ADHD coaching builds a bridge between biology and behavior and narrows the gap between ability and performance. Patients and physicians are beginning to realize the importance of including an ADHD coach as part of the treatment team. Just as an athletic coach motivates an athlete, ADHD coaches are very adept at motivating their clients who have ADHD, while partnering with them to develop and practice newly learned personal, social, and professional skills. For some patients, these skills may not have been developed due to lack of ADHD education, proper diagnosis, and treatment.

CBT_treats_Executive_Dysfunction_Free_ADHD_CME_CJkZtu.png.jpgThe stigma surrounding ADHD as nothing more than an “unruly child syndrome,” coupled with the popularity of incorrectly self-diagnosing an ADHD impairment, means too many patients are conditioned not to speak up and not to seek support, especially in the workplace. Adult ADHD coaching clients have often stated that an ADHD coach was the first person to not only understand the frustration of their invisible challenges, but also to sincerely believe all of their ADHD stories.

Physicians can rarely provide the level of attention and encouragement an adult patient needs within the restrictions of the typical office visit. The coach, therefore, can reinforce their patients’ natural talents and successes. The PAAC* or ICF**-certified ADHD coach can create an environment that encourages open communication (necessary for behavioral changes to occur) and forms a foundation of unconditional acceptance. Coupled with science-based instruction about ADHD, the coach focuses on identifying the patient’s natural talents and successes and develops a plan to convert that into daily strengths.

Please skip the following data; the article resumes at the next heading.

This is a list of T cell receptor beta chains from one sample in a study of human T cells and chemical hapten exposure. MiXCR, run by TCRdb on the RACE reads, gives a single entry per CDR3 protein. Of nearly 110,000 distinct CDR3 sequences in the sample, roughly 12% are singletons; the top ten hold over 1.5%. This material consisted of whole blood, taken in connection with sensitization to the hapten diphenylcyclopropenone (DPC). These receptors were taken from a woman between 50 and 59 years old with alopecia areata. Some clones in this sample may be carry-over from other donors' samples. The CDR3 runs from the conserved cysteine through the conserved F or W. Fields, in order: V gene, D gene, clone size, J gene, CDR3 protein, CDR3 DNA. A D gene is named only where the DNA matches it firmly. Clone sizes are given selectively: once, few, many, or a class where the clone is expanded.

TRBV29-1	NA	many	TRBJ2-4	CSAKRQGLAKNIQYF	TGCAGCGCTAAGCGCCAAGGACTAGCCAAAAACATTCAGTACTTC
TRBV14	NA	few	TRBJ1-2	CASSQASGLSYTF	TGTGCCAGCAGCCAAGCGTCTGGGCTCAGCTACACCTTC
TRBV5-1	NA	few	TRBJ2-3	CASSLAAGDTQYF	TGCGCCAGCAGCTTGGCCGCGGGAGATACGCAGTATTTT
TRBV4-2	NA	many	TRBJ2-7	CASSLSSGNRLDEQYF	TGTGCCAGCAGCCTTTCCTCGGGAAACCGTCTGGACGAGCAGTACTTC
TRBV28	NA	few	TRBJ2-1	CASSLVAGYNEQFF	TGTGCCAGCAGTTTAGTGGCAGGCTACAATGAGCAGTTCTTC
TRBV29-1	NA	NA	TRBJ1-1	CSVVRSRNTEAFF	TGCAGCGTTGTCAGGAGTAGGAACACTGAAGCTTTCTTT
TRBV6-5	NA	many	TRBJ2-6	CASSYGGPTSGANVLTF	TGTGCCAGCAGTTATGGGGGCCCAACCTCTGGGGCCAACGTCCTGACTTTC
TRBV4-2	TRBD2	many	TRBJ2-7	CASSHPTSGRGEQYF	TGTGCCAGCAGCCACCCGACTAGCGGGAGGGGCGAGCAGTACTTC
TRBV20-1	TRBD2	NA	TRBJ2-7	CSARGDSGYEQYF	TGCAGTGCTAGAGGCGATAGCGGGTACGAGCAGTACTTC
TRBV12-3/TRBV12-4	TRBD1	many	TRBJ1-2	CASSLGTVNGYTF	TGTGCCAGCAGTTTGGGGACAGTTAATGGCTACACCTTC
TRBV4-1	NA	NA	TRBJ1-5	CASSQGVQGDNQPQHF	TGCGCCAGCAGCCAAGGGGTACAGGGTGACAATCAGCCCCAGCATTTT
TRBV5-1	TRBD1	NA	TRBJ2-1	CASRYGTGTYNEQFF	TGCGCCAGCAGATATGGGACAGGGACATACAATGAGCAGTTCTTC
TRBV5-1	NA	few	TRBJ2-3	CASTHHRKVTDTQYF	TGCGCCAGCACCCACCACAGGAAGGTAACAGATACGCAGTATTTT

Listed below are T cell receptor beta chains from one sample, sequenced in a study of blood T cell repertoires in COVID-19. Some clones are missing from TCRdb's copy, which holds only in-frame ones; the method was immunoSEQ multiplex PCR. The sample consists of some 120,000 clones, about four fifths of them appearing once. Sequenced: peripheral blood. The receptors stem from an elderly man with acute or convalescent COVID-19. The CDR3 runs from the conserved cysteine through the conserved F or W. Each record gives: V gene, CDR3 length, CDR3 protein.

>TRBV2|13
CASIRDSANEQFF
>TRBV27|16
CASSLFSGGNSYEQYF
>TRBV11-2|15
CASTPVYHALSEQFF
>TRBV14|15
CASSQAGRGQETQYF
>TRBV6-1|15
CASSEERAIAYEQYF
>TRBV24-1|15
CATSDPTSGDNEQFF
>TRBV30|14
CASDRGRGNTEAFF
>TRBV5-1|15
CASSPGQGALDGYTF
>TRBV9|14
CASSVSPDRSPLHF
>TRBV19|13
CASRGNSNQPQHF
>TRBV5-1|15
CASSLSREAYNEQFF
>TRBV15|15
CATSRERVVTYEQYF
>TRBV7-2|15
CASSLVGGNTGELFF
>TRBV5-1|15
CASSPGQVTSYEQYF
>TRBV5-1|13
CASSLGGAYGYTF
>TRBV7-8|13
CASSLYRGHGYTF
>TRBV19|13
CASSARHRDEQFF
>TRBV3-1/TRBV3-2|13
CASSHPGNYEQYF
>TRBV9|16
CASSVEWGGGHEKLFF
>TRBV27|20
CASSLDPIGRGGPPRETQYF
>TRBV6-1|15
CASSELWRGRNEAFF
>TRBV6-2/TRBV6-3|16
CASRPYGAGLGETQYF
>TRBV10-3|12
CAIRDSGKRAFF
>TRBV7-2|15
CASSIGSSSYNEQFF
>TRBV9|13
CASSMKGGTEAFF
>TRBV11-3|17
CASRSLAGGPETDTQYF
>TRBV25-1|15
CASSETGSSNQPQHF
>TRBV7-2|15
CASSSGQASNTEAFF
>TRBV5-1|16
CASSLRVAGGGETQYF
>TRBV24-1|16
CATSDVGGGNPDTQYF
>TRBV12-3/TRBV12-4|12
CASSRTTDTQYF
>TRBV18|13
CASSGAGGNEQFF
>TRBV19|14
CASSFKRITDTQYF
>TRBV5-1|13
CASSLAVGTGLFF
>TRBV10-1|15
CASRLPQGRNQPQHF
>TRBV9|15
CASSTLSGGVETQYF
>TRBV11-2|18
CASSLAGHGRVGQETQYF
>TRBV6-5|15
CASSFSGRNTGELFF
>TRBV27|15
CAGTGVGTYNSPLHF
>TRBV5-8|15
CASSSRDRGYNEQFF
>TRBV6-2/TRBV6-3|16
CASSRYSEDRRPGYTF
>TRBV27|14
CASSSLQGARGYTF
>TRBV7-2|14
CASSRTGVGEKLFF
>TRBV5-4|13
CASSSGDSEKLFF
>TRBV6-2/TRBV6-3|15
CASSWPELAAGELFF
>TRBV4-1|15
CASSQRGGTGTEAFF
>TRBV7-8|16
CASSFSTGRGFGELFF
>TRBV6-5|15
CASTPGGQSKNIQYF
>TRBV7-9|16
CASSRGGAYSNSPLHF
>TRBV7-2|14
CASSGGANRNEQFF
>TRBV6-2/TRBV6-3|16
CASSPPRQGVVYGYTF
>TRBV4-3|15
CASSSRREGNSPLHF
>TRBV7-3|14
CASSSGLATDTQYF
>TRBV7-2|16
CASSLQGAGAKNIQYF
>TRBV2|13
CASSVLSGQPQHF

ADHD coaches help the client develop coping strategies, a valuable adjunct to medication management. They are highly specialized professionals, well-versed in ADHD-specific coaching competencies. The coach provides psycho-educational support, improves self-awareness of how symptoms of ADHD, and helps translate that into improved short and long-term performance.

While coaching cannot replace stimulant medications or therapy as a treatment, a coach can provide customized strategies and education that work alongside medication. The ADHD coach may suggest lifestyle changes such as proper sleep, nutrition, physical activity, and breathing exercises. In addition, ADHD coaching is accessible, with most coaching being conducted via phone/Skype, eliminating the need for geographical proximity or disruption to the work day.

*PAAC: Professional Association of ADHD Coaches, (PAAC)

**ICF: International Coach Federation

Cardiovascular Safety of ADHD Medications - ADHD in Adults

Resources:

Lidia Zylowska, The Mindfulness Prescription for Adult ADHD (Boston, Trumpeter, 2012)

Thomas E. Brown, A New Understanding of ADHD in Children and Adults, Executive Function Impairments (New York, Rutledge, 2013)

David Giwerc, Permission to Proceed: The Keys to Creating a Life of Passion, Purpose and Possibility (Albany New York, ADD Coach Academy Press, 2011)

John Ratey, Spark Revolutionary New Science of Exercise & the Brain (New York, Little, Brown & Co. 2008)